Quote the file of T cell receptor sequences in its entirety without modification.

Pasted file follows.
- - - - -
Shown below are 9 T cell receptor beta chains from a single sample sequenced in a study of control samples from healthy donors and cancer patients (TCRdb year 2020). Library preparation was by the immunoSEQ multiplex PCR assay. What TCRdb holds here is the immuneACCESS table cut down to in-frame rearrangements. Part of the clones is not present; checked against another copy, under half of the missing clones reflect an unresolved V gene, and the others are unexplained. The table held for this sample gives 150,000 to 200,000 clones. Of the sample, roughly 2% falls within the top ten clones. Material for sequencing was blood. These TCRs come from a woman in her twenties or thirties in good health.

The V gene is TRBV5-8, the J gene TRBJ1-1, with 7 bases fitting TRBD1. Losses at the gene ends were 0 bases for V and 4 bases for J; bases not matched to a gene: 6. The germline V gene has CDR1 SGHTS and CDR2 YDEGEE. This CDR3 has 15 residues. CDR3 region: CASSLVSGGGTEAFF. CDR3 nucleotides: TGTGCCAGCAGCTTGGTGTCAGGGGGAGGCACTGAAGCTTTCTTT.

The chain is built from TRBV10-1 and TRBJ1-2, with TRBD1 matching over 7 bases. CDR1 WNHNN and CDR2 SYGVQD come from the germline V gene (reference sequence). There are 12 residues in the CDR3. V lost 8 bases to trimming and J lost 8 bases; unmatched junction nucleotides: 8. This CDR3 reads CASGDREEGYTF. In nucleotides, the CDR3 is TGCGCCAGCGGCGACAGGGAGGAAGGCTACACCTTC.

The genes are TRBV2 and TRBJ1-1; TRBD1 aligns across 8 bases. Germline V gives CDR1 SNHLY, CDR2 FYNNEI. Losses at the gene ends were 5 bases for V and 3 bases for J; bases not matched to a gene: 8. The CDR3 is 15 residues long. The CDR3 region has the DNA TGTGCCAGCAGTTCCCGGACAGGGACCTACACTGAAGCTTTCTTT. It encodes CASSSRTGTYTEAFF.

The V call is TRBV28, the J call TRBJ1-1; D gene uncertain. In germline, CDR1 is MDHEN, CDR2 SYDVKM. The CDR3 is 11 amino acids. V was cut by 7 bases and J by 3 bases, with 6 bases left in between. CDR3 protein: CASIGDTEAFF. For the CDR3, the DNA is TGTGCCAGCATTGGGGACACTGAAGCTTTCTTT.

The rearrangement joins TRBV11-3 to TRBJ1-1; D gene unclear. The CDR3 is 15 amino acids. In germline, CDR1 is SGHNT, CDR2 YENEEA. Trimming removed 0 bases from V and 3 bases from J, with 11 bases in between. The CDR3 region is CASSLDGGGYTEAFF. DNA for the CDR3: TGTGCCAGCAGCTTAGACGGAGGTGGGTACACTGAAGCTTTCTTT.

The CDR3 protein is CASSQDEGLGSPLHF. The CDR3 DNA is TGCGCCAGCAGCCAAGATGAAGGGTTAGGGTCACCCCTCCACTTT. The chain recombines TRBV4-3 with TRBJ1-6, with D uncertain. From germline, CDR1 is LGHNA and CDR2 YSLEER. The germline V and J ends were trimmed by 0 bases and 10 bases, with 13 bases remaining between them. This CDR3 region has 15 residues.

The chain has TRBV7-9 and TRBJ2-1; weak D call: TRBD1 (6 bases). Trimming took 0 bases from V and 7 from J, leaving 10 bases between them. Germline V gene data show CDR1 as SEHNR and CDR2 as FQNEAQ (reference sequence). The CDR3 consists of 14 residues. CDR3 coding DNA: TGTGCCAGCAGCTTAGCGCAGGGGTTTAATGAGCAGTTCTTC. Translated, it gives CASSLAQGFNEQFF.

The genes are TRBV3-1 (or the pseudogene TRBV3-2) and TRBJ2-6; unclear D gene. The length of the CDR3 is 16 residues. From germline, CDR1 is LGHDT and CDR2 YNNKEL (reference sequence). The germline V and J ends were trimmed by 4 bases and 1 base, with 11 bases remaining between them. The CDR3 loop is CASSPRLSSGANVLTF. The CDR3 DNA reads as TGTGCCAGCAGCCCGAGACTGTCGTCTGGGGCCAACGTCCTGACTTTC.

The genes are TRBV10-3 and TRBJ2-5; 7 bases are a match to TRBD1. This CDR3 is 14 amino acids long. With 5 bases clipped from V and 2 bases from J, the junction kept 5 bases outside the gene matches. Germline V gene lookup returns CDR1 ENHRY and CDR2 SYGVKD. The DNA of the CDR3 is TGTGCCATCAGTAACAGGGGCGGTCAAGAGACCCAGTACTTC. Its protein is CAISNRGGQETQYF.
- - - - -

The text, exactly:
Shown below are 9 T cell receptor beta chains from a single sample sequenced in a study of control samples from healthy donors and cancer patients (TCRdb year 2020). Library preparation was by the immunoSEQ multiplex PCR assay. What TCRdb holds here is the immuneACCESS table cut down to in-frame rearrangements. Part of the clones is not present; checked against another copy, under half of the missing clones reflect an unresolved V gene, and the others are unexplained. The table held for this sample gives 150,000 to 200,000 clones. Of the sample, roughly 2% falls within the top ten clones. Material for sequencing was blood. These TCRs come from a woman in her twenties or thirties in good health.

The V gene is TRBV5-8, the J gene TRBJ1-1, with 7 bases fitting TRBD1. Losses at the gene ends were 0 bases for V and 4 bases for J; bases not matched to a gene: 6. The germline V gene has CDR1 SGHTS and CDR2 YDEGEE. This CDR3 has 15 residues. CDR3 region: CASSLVSGGGTEAFF. CDR3 nucleotides: TGTGCCAGCAGCTTGGTGTCAGGGGGAGGCACTGAAGCTTTCTTT.

The chain is built from TRBV10-1 and TRBJ1-2, with TRBD1 matching over 7 bases. CDR1 WNHNN and CDR2 SYGVQD come from the germline V gene (reference sequence). There are 12 residues in the CDR3. V lost 8 bases to trimming and J lost 8 bases; unmatched junction nucleotides: 8. This CDR3 reads CASGDREEGYTF. In nucleotides, the CDR3 is TGCGCCAGCGGCGACAGGGAGGAAGGCTACACCTTC.

The genes are TRBV2 and TRBJ1-1; TRBD1 aligns across 8 bases. Germline V gives CDR1 SNHLY, CDR2 FYNNEI. Losses at the gene ends were 5 bases for V and 3 bases for J; bases not matched to a gene: 8. The CDR3 is 15 residues long. The CDR3 region has the DNA TGTGCCAGCAGTTCCCGGACAGGGACCTACACTGAAGCTTTCTTT. It encodes CASSSRTGTYTEAFF.

The V call is TRBV28, the J call TRBJ1-1; D gene uncertain. In germline, CDR1 is MDHEN, CDR2 SYDVKM. The CDR3 is 11 amino acids. V was cut by 7 bases and J by 3 bases, with 6 bases left in between. CDR3 protein: CASIGDTEAFF. For the CDR3, the DNA is TGTGCCAGCATTGGGGACACTGAAGCTTTCTTT.

The rearrangement joins TRBV11-3 to TRBJ1-1; D gene unclear. The CDR3 is 15 amino acids. In germline, CDR1 is SGHNT, CDR2 YENEEA. Trimming removed 0 bases from V and 3 bases from J, with 11 bases in between. The CDR3 region is CASSLDGGGYTEAFF. DNA for the CDR3: TGTGCCAGCAGCTTAGACGGAGGTGGGTACACTGAAGCTTTCTTT.

The CDR3 protein is CASSQDEGLGSPLHF. The CDR3 DNA is TGCGCCAGCAGCCAAGATGAAGGGTTAGGGTCACCCCTCCACTTT. The chain recombines TRBV4-3 with TRBJ1-6, with D uncertain. From germline, CDR1 is LGHNA and CDR2 YSLEER. The germline V and J ends were trimmed by 0 bases and 10 bases, with 13 bases remaining between them. This CDR3 region has 15 residues.

The chain has TRBV7-9 and TRBJ2-1; weak D call: TRBD1 (6 bases). Trimming took 0 bases from V and 7 from J, leaving 10 bases between them. Germline V gene data show CDR1 as SEHNR and CDR2 as FQNEAQ (reference sequence). The CDR3 consists of 14 residues. CDR3 coding DNA: TGTGCCAGCAGCTTAGCGCAGGGGTTTAATGAGCAGTTCTTC. Translated, it gives CASSLAQGFNEQFF.

The genes are TRBV3-1 (or the pseudogene TRBV3-2) and TRBJ2-6; unclear D gene. The length of the CDR3 is 16 residues. From germline, CDR1 is LGHDT and CDR2 YNNKEL (reference sequence). The germline V and J ends were trimmed by 4 bases and 1 base, with 11 bases remaining between them. The CDR3 loop is CASSPRLSSGANVLTF. The CDR3 DNA reads as TGTGCCAGCAGCCCGAGACTGTCGTCTGGGGCCAACGTCCTGACTTTC.

The genes are TRBV10-3 and TRBJ2-5; 7 bases are a match to TRBD1. This CDR3 is 14 amino acids long. With 5 bases clipped from V and 2 bases from J, the junction kept 5 bases outside the gene matches. Germline V gene lookup returns CDR1 ENHRY and CDR2 SYGVKD. The DNA of the CDR3 is TGTGCCATCAGTAACAGGGGCGGTCAAGAGACCCAGTACTTC. Its protein is CAISNRGGQETQYF.